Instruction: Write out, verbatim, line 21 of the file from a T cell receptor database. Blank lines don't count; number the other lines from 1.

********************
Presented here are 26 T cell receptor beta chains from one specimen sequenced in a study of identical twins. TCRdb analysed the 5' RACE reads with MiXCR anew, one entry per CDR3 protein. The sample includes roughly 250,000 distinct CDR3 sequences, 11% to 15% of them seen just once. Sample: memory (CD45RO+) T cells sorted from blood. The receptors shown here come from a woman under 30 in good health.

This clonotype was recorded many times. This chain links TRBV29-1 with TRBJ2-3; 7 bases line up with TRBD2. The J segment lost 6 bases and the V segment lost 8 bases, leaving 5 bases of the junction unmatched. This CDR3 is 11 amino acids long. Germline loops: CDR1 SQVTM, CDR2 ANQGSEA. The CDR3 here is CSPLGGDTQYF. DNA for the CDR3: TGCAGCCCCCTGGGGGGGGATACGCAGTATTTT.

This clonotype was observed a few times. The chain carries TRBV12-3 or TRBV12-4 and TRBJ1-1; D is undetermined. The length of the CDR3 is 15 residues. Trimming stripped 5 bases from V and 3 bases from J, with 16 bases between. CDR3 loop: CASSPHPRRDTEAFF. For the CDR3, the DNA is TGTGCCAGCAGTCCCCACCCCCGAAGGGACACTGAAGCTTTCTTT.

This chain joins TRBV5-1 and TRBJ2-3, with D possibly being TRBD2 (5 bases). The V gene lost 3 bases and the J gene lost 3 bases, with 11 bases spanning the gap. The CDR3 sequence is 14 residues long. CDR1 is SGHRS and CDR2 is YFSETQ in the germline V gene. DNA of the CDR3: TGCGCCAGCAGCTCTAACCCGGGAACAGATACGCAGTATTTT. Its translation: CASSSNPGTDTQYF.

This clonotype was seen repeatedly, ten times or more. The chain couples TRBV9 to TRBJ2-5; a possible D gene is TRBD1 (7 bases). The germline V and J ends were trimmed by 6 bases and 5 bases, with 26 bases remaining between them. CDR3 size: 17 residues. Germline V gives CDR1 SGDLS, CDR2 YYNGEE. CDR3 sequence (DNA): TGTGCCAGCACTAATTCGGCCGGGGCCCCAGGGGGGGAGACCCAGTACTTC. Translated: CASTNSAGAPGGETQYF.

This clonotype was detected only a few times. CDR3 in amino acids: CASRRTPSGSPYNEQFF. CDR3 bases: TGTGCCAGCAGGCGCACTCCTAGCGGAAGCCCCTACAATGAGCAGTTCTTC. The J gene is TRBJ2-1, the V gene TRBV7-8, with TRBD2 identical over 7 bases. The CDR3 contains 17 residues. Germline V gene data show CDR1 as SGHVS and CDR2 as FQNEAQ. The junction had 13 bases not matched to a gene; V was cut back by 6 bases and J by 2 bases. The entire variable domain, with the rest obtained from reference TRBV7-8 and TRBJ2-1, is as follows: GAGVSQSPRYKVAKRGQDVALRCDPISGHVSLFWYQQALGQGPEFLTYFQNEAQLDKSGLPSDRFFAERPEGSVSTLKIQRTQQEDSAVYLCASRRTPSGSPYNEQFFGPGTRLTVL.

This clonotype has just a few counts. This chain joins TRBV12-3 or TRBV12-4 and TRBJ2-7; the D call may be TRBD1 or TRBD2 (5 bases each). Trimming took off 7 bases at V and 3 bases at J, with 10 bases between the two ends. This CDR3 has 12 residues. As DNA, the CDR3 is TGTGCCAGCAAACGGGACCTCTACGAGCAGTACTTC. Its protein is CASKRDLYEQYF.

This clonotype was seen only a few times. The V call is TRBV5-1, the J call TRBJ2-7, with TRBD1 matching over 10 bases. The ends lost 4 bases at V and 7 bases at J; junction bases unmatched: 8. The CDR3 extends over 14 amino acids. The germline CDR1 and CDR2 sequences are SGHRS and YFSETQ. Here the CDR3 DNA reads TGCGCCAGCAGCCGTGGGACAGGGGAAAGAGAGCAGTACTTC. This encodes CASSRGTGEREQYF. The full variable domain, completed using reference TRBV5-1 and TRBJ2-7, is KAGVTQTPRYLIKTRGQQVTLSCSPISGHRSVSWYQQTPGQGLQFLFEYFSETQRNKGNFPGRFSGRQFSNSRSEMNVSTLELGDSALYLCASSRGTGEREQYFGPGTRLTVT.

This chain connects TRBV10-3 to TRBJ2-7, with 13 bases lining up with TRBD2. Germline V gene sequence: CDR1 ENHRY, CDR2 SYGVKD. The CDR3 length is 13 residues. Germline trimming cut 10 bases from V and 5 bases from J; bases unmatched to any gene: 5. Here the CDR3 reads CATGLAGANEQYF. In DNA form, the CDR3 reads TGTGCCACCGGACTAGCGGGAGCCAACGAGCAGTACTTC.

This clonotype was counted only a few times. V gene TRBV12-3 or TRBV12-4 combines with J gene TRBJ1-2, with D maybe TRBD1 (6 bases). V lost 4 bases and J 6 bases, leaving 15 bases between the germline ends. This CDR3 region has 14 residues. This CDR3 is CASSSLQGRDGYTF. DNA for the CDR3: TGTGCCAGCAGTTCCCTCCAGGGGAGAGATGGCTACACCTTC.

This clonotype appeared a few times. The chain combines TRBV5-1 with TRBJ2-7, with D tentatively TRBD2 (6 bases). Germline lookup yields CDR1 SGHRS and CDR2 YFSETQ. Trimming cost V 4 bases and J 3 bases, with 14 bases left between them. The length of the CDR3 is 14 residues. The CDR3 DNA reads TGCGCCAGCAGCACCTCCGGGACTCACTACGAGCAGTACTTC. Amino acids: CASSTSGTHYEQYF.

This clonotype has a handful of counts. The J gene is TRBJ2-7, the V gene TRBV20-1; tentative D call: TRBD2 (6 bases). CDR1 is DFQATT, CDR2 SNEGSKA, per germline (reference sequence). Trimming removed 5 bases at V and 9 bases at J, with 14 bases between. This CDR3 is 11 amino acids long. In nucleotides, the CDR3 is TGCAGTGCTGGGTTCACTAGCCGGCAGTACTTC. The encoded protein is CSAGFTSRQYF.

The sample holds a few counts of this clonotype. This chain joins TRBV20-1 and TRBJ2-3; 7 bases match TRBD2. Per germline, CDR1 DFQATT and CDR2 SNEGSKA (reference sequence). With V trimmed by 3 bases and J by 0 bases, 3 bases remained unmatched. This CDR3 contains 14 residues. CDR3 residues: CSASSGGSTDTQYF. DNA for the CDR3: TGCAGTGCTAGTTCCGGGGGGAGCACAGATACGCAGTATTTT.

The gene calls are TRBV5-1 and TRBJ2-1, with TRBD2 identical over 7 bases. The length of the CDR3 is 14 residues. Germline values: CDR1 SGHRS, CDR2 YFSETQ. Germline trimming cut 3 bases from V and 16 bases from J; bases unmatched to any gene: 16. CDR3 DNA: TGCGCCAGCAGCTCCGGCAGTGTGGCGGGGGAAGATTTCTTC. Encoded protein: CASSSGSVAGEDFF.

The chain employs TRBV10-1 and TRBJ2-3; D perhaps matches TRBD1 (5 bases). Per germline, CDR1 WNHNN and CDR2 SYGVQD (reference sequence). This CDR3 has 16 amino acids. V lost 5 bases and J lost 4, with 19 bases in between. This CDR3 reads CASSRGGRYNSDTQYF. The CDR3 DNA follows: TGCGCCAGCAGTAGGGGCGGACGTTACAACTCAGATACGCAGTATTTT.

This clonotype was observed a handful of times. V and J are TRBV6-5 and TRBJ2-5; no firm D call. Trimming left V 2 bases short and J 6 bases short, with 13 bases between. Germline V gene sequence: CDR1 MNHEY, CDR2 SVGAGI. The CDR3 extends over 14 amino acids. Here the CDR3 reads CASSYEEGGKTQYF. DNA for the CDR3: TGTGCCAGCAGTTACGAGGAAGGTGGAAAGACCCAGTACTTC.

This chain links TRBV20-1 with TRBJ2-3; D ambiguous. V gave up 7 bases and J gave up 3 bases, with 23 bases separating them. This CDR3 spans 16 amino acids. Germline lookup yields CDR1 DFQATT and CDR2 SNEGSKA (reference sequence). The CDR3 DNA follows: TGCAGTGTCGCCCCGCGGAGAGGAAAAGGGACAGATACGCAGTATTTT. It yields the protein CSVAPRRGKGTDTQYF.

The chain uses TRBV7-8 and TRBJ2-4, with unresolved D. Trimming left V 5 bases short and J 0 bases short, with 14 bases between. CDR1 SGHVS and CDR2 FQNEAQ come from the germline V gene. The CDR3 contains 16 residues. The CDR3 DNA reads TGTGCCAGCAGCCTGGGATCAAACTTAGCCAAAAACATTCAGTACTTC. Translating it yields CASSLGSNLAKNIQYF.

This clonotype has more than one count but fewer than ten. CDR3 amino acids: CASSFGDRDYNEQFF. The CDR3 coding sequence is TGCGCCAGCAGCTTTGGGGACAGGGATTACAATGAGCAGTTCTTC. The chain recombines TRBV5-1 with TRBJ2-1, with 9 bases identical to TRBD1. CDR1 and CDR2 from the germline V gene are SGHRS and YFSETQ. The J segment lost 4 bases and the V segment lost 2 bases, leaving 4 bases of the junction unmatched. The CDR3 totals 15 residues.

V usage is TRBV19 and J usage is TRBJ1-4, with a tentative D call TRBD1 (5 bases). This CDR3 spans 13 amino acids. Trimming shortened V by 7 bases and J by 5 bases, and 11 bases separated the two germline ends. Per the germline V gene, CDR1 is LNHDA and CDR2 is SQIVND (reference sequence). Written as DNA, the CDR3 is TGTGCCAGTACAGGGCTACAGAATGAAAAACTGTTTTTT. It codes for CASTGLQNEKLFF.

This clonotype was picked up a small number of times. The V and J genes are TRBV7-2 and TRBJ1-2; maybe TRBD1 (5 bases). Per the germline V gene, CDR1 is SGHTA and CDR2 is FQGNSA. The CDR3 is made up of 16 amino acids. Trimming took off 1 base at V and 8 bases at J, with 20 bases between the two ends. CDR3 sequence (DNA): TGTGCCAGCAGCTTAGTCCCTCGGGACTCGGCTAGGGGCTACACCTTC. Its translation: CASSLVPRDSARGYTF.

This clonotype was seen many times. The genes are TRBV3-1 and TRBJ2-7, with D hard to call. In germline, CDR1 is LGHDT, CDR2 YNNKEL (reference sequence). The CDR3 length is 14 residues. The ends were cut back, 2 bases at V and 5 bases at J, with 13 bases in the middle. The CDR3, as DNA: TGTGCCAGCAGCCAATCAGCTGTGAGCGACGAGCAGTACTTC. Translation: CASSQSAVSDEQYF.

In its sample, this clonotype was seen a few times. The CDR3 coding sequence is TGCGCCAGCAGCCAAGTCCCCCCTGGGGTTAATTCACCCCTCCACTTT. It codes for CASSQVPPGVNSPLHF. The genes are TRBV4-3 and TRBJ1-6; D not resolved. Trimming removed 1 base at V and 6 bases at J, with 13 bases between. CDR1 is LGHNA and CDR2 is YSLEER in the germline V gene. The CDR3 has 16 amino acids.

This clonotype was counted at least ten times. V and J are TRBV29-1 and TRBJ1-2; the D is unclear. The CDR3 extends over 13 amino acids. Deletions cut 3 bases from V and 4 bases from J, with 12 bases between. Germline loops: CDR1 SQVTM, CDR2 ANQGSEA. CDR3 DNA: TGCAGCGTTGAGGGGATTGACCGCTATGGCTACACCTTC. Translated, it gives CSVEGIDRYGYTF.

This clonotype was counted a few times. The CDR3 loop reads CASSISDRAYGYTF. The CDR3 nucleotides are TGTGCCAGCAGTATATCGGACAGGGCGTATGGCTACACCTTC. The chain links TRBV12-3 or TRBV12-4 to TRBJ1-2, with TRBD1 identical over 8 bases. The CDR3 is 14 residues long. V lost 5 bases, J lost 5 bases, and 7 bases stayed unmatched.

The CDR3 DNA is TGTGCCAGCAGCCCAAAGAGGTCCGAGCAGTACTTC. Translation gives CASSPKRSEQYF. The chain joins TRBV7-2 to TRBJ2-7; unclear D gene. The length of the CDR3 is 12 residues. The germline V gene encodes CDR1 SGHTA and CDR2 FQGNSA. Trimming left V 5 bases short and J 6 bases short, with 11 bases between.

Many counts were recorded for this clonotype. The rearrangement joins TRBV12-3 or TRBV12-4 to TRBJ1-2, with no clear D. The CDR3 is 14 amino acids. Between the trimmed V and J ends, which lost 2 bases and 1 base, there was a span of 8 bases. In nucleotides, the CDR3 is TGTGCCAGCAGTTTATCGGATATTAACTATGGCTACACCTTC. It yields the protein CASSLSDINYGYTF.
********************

This clonotype was picked up a small number of times. The V and J genes are TRBV7-2 and TRBJ1-2; maybe TRBD1 (5 bases). Per the germline V gene, CDR1 is SGHTA and CDR2 is FQGNSA. The CDR3 is made up of 16 amino acids. Trimming took off 1 base at V and 8 bases at J, with 20 bases between the two ends. CDR3 sequence (DNA): TGTGCCAGCAGCTTAGTCCCTCGGGACTCGGCTAGGGGCTACACCTTC. Its translation: CASSLVPRDSARGYTF.